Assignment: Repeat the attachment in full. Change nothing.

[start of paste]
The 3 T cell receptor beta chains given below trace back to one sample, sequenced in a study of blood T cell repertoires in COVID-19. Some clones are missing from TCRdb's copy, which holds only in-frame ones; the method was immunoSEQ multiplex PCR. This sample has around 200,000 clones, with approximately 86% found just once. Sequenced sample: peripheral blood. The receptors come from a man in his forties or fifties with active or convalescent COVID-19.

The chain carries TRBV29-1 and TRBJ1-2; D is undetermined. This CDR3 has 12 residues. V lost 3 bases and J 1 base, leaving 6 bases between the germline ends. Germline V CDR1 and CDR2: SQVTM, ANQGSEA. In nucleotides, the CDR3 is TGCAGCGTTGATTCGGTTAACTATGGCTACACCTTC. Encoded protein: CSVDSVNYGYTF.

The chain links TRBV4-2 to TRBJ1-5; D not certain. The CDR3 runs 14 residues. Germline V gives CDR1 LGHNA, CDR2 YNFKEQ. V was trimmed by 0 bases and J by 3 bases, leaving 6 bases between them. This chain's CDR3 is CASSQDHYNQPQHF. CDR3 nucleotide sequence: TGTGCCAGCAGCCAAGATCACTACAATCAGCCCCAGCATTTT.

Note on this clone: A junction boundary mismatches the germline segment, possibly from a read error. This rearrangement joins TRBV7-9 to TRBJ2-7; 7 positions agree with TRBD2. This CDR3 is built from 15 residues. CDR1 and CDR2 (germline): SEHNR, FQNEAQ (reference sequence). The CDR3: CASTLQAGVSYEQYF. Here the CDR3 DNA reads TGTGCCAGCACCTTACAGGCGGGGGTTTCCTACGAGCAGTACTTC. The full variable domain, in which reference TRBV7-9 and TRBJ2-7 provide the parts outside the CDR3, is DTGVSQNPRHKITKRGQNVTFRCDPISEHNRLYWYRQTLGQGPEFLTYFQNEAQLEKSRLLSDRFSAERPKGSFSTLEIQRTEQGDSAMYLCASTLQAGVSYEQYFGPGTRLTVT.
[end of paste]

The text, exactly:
The 3 T cell receptor beta chains given below trace back to one sample, sequenced in a study of blood T cell repertoires in COVID-19. Some clones are missing from TCRdb's copy, which holds only in-frame ones; the method was immunoSEQ multiplex PCR. This sample has around 200,000 clones, with approximately 86% found just once. Sequenced sample: peripheral blood. The receptors come from a man in his forties or fifties with active or convalescent COVID-19.

The chain carries TRBV29-1 and TRBJ1-2; D is undetermined. This CDR3 has 12 residues. V lost 3 bases and J 1 base, leaving 6 bases between the germline ends. Germline V CDR1 and CDR2: SQVTM, ANQGSEA. In nucleotides, the CDR3 is TGCAGCGTTGATTCGGTTAACTATGGCTACACCTTC. Encoded protein: CSVDSVNYGYTF.

The chain links TRBV4-2 to TRBJ1-5; D not certain. The CDR3 runs 14 residues. Germline V gives CDR1 LGHNA, CDR2 YNFKEQ. V was trimmed by 0 bases and J by 3 bases, leaving 6 bases between them. This chain's CDR3 is CASSQDHYNQPQHF. CDR3 nucleotide sequence: TGTGCCAGCAGCCAAGATCACTACAATCAGCCCCAGCATTTT.

Note on this clone: A junction boundary mismatches the germline segment, possibly from a read error. This rearrangement joins TRBV7-9 to TRBJ2-7; 7 positions agree with TRBD2. This CDR3 is built from 15 residues. CDR1 and CDR2 (germline): SEHNR, FQNEAQ (reference sequence). The CDR3: CASTLQAGVSYEQYF. Here the CDR3 DNA reads TGTGCCAGCACCTTACAGGCGGGGGTTTCCTACGAGCAGTACTTC. The full variable domain, in which reference TRBV7-9 and TRBJ2-7 provide the parts outside the CDR3, is DTGVSQNPRHKITKRGQNVTFRCDPISEHNRLYWYRQTLGQGPEFLTYFQNEAQLEKSRLLSDRFSAERPKGSFSTLEIQRTEQGDSAMYLCASTLQAGVSYEQYFGPGTRLTVT.